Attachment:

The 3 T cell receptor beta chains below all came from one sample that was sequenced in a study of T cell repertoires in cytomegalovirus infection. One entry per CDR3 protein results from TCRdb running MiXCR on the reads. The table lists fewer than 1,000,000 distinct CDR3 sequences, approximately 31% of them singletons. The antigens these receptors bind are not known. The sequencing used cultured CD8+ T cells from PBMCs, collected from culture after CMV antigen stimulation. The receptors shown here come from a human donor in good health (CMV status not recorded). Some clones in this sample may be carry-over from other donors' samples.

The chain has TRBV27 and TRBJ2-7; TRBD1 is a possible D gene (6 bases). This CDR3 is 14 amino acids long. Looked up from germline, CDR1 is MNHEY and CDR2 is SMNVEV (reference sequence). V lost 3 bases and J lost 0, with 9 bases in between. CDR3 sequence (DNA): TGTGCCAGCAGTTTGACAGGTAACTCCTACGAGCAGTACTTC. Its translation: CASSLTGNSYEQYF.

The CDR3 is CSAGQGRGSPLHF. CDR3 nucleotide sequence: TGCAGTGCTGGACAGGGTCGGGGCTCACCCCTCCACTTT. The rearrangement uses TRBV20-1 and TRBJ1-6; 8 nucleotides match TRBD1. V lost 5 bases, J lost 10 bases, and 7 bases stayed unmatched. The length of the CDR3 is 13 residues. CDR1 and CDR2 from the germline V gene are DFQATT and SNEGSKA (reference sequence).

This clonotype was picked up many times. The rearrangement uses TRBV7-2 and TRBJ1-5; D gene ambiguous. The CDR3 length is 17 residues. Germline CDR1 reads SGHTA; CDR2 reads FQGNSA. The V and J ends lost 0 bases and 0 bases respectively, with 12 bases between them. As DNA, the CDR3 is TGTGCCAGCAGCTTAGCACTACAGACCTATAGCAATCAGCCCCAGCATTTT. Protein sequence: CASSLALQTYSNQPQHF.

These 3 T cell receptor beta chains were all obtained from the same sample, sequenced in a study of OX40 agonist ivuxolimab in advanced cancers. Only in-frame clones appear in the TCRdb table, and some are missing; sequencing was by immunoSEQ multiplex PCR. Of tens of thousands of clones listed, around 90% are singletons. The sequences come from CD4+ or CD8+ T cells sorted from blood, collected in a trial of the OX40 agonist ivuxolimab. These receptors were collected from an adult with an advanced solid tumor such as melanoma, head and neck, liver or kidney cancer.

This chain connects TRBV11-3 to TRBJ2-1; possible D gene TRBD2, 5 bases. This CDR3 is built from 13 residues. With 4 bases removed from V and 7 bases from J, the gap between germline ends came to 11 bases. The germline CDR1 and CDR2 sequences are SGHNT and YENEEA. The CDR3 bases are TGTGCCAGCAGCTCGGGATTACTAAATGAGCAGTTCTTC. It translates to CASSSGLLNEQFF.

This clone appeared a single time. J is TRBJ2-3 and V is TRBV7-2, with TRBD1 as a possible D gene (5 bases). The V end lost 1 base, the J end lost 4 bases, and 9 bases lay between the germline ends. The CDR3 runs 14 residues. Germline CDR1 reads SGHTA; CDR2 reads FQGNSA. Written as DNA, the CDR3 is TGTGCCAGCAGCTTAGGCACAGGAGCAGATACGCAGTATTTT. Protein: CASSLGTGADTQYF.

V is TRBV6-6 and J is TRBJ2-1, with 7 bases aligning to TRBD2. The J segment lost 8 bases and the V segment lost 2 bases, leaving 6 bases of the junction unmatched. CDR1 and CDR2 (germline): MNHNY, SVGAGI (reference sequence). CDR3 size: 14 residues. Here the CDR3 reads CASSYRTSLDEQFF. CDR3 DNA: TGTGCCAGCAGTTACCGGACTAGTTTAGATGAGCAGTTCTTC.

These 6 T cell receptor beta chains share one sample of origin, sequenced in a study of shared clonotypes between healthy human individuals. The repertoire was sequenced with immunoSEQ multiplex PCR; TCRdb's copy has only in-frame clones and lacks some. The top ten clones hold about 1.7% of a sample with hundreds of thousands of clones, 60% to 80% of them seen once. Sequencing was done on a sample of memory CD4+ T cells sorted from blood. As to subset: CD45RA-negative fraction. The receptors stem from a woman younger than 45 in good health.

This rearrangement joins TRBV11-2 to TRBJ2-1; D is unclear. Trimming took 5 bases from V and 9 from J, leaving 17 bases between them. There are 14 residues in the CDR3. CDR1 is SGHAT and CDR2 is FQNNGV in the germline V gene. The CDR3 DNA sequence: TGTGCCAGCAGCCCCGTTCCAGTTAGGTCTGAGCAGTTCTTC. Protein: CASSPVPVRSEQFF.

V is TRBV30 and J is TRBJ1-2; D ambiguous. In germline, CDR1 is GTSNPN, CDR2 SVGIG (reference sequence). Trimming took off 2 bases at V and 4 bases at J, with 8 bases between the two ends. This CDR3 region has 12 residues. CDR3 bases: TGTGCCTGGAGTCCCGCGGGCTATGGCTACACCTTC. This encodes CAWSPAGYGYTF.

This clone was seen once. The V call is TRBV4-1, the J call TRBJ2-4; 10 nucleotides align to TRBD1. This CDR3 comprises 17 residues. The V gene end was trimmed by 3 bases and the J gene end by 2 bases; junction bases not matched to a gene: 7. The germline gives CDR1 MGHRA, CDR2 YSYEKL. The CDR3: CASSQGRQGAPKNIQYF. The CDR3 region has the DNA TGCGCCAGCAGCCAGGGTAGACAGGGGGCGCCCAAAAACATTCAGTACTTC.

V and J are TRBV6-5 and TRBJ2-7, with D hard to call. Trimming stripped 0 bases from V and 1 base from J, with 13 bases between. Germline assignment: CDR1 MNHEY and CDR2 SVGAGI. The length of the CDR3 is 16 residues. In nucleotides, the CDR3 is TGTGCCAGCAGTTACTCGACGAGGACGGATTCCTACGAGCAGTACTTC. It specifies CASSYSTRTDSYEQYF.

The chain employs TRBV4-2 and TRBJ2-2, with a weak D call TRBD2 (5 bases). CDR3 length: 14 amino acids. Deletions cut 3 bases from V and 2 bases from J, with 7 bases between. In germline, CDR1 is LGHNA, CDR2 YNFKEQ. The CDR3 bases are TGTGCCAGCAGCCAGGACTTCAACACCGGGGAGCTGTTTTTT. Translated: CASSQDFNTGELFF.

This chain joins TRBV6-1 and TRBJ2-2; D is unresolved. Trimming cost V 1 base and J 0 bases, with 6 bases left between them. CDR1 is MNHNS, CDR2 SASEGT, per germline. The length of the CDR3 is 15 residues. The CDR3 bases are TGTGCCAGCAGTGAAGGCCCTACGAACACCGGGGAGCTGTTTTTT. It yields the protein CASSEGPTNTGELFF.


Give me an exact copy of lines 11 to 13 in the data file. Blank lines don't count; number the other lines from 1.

V is TRBV30 and J is TRBJ1-2; D ambiguous. In germline, CDR1 is GTSNPN, CDR2 SVGIG (reference sequence). Trimming took off 2 bases at V and 4 bases at J, with 8 bases between the two ends. This CDR3 region has 12 residues. CDR3 bases: TGTGCCTGGAGTCCCGCGGGCTATGGCTACACCTTC. This encodes CAWSPAGYGYTF.

This clone was seen once. The V call is TRBV4-1, the J call TRBJ2-4; 10 nucleotides align to TRBD1. This CDR3 comprises 17 residues. The V gene end was trimmed by 3 bases and the J gene end by 2 bases; junction bases not matched to a gene: 7. The germline gives CDR1 MGHRA, CDR2 YSYEKL. The CDR3: CASSQGRQGAPKNIQYF. The CDR3 region has the DNA TGCGCCAGCAGCCAGGGTAGACAGGGGGCGCCCAAAAACATTCAGTACTTC.

V and J are TRBV6-5 and TRBJ2-7, with D hard to call. Trimming stripped 0 bases from V and 1 base from J, with 13 bases between. Germline assignment: CDR1 MNHEY and CDR2 SVGAGI. The length of the CDR3 is 16 residues. In nucleotides, the CDR3 is TGTGCCAGCAGTTACTCGACGAGGACGGATTCCTACGAGCAGTACTTC. It specifies CASSYSTRTDSYEQYF.